HL Deb 13 July 1903 vol 125 cc377-9

My Lords, I beg to ask His Majesty's Government whether any steps have been taken, or are being taken, in co-operation with other Governments, to carry out the terms of the Convention of 1900, in reference to the preservation of wild animals in Central Africa. It will be in the recollection of your Lordships that about three years ago a Convention was entered into between His Majesty's Government, and, I think, seven other Governments interested in Africa, for the setting apart of a certain zone for the preservation of wild animals. The zone set apart is a very extensive one—it extends from the Atlantic to the Red Sea, and all the European Powers interested in Africa took part in that Convention. In addition to this zone, each Power, I believe, undertook that certain preserves should be set aside, not only for the preservation of these animals from destruction, but also for the encouragement of breeding. About that time, or shortly after, the war broke out in South Africa, and probably the attention of the Powers was diverted from that object, but it is one which I think your Lordships will agree with me is of very great importance. We know that many of these animals have absolutely disappeared altogether. I can recollect when elephants roamed all over many districts which are now thickly inhabited by Europeans. But what I want to ask is, whether any steps are being taken beyond the mere Convention for the promotion of these objects? It is obvious that a great deal more is required to carry out the real objects of the Convention, and that a considerable number of officers must be appointed to enforce the regulations, which are in many cases very stringent. They extend to the preservation of almost every species of wild animal that can be useful to man, and to the preservation, within a certain degree, of animals which might be hurtful but are interesting for scientific reasons. Many kinds of antelopes are mentioned; zebras are mentioned, and I may express the hope that, as science extends in those parts, many of these animals—zebras, for instance—will be found useful for domestic purposes. The African elephant, I believe, has never been used since ancient days for domestic purposes, but it is quite possible that when these districts become better known and inhabited by Europeans the African elephant may be found as useful as his congener in Asia. I beg to put the Question standing in my name.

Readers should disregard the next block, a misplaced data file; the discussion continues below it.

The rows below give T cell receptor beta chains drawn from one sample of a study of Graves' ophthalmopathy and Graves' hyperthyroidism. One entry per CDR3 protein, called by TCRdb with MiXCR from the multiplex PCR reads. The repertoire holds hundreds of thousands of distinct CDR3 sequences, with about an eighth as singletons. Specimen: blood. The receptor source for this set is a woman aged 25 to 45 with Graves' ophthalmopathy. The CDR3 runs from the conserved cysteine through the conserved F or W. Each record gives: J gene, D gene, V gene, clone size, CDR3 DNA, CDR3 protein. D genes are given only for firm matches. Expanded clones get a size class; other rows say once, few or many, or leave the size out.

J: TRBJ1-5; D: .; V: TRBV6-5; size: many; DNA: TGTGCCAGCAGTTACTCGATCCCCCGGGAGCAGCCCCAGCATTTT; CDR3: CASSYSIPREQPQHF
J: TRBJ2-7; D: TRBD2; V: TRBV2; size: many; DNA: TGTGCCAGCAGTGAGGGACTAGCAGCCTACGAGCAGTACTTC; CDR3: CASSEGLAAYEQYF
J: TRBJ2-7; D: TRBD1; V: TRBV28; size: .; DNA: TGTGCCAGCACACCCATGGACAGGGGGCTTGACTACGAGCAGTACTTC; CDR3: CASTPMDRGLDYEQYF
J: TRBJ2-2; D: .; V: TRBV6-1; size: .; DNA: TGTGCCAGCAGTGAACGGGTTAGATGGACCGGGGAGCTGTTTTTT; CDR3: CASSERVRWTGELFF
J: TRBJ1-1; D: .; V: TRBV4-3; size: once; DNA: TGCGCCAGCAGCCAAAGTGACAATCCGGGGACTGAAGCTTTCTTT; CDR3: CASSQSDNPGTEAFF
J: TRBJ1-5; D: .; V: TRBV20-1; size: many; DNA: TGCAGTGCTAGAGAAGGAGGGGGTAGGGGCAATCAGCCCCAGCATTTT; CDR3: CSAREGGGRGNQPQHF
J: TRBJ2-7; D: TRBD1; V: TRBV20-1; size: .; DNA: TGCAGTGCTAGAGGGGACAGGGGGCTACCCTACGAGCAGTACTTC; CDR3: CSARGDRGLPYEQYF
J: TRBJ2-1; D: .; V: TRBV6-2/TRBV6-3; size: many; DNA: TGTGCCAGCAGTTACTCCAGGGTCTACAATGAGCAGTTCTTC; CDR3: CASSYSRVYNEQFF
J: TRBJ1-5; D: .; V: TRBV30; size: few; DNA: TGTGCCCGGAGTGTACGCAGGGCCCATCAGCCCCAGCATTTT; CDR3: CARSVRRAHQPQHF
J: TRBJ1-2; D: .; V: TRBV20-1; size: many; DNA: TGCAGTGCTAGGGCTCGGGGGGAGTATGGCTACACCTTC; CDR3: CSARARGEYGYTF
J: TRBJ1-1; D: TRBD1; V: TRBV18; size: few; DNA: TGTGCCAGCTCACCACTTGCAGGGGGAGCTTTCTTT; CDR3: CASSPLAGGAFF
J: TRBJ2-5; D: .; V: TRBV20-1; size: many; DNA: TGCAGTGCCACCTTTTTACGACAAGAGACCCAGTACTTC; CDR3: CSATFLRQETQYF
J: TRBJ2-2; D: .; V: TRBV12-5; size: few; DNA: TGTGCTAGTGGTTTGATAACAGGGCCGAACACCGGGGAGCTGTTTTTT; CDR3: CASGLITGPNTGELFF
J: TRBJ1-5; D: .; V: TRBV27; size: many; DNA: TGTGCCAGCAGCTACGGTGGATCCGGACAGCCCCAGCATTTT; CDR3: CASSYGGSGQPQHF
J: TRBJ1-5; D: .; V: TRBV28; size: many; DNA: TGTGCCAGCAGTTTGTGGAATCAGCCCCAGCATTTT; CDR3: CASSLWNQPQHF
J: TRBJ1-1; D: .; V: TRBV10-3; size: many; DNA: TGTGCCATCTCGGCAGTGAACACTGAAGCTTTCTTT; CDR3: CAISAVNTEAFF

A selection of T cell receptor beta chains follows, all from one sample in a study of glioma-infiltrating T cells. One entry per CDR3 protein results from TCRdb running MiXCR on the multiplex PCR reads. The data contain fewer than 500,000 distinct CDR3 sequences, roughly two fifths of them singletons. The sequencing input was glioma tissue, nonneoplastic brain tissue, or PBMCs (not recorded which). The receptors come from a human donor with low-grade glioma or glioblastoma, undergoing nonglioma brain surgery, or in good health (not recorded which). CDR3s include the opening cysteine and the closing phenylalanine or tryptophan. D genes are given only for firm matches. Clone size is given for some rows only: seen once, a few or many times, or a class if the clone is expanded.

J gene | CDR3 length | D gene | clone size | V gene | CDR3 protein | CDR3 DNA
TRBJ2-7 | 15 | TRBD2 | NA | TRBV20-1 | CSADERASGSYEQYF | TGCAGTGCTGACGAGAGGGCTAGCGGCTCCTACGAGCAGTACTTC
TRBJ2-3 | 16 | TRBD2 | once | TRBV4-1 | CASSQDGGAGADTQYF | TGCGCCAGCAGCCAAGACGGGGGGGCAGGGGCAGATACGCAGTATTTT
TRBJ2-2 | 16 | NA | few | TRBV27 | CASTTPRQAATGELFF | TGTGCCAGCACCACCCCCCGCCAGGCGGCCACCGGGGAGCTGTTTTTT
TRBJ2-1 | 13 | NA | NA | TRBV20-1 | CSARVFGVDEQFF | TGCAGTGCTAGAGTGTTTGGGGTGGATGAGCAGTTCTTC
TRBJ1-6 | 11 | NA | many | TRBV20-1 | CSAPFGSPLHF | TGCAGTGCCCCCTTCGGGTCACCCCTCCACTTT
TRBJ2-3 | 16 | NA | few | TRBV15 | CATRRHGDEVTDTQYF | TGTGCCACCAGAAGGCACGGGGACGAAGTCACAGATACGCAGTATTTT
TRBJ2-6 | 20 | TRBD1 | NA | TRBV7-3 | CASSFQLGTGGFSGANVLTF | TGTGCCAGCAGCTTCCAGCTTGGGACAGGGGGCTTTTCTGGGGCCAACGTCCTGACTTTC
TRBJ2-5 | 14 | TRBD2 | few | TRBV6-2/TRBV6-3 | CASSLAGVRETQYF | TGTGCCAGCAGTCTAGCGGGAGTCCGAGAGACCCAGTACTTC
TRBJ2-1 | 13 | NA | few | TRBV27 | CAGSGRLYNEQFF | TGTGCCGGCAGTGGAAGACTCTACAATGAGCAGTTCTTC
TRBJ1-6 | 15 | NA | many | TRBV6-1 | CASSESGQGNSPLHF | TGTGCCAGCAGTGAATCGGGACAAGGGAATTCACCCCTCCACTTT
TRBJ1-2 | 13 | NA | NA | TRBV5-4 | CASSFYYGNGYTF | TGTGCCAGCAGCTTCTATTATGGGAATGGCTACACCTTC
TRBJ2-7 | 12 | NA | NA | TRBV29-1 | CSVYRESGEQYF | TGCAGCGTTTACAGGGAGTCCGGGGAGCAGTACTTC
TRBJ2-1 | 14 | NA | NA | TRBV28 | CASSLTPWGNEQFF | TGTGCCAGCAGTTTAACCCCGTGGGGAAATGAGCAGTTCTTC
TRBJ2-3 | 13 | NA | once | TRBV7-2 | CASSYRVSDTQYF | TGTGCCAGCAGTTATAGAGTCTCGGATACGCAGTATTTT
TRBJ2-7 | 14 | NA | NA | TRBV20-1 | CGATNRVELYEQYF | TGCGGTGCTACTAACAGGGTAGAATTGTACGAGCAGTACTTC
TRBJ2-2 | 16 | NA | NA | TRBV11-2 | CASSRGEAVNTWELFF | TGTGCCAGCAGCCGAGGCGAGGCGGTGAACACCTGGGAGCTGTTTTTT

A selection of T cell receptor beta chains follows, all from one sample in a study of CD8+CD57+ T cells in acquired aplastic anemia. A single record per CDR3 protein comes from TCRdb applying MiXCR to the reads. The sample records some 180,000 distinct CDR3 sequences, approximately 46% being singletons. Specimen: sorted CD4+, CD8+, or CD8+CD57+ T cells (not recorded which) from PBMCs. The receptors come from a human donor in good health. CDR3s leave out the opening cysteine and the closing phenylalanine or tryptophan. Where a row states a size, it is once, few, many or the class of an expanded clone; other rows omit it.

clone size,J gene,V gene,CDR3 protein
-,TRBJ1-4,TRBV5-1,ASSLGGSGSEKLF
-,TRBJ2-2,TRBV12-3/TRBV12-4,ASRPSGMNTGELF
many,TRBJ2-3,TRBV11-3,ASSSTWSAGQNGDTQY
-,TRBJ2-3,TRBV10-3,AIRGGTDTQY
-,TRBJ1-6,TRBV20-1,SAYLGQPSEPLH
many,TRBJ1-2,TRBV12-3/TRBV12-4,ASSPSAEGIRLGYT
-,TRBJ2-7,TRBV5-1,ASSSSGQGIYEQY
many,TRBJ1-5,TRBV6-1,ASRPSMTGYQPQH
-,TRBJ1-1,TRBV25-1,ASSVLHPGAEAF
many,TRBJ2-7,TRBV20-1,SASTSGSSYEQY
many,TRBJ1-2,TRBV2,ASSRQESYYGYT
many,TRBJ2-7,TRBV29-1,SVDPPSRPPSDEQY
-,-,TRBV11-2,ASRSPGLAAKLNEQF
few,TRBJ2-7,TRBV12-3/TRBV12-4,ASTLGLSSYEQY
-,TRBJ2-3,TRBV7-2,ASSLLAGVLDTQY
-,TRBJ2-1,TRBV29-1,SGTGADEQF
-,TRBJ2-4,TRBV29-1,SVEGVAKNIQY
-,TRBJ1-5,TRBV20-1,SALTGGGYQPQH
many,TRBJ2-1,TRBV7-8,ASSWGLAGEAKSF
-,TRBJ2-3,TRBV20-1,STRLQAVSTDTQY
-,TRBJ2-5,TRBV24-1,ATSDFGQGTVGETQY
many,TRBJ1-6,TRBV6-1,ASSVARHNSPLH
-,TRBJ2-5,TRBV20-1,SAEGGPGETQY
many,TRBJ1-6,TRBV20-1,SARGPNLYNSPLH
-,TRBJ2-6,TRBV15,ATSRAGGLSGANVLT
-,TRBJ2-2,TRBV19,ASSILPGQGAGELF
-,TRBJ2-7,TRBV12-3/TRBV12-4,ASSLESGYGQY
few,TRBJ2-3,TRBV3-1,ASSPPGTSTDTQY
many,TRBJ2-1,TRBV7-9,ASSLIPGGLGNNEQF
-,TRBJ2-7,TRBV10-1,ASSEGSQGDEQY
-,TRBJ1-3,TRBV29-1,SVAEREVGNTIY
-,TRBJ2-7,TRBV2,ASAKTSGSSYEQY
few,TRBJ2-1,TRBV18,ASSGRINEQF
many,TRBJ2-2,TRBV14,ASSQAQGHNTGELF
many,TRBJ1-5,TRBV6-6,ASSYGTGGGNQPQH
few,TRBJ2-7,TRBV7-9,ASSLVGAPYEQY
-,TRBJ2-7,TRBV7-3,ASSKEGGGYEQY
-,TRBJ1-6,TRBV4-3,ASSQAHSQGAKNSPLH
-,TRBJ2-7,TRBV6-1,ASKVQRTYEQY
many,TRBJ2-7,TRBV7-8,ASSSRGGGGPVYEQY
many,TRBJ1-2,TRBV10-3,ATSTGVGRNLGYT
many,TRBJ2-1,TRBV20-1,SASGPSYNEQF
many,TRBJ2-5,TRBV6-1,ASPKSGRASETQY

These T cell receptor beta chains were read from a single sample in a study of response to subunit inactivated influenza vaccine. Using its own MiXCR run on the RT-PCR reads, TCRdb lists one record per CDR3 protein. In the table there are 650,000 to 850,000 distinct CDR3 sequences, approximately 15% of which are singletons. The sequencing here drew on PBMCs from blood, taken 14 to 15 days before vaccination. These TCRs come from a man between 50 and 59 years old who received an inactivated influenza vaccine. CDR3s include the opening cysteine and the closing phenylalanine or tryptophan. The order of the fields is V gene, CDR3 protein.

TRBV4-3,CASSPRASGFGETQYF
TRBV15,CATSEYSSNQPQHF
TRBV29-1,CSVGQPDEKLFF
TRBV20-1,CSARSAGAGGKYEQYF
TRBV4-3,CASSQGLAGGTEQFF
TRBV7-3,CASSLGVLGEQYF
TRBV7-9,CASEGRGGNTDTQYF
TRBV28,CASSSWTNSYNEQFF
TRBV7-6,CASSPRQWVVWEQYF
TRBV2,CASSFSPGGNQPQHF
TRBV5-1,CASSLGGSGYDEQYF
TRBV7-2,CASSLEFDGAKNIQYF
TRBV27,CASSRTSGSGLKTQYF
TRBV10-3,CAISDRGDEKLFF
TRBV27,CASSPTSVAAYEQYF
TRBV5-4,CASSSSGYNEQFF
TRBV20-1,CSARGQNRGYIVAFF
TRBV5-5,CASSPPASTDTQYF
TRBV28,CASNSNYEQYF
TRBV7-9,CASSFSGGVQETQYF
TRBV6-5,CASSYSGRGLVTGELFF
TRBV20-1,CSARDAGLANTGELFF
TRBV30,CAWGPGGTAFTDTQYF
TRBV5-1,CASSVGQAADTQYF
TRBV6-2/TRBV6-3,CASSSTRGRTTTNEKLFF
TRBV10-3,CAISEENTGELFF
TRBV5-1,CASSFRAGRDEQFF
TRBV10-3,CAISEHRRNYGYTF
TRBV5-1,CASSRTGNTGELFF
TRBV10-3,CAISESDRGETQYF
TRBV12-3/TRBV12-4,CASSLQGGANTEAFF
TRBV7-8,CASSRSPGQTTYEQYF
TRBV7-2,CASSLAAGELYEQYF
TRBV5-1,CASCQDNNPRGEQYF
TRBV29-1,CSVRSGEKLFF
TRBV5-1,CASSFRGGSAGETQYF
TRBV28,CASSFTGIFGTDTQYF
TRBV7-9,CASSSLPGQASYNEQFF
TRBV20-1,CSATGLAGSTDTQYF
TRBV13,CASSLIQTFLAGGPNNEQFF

My Lords, so far as this country is concerned, steps are certainly being taken to carry out the provisions of the London Convention of 1899, but I find, as regards the co-operation of other Powers, that the ratifications of the Convention have not been deposited. The reason is this. France made a special reservation to the effect that she reserved her obligations to ratify until the adhesion of Abyssinia and Liberia had been obtained. It appears that both these states are reluctant to give their adhesion, I believe, for the reason that they apprehend that they might not find it possible to enforce the provisions of the Convention. But so far as our Protectorates are concerned—I mean British Central Africa, East Africa, Uganda, and the Somali Coast Protectorate—the provisions of the Convention are carried out under regulations framed for the purpose. Under those regulations, for example, there is a prohibition of the export of any tusks weighing loss than 11 lbs., and our administrative and Customs officers are all instructed to do their utmost to see that these regulations are respected. Lately we have appointed an official with the title of "game ranger" to watch over the execution of these rules. I am glad to say that, so far as our Protectorates are concerned, we have no reason to believe that large game is in any way decreasing. The matter will continue to be watched, and we will do what we can to obtain the consent of other Powers to prevent the extinction of these interesting animals.


I do not know whether the noble Marquess is aware that before any destruction of game can take place licences are required from all the Powers.


Licenses are required from the Officials of the Protectorates.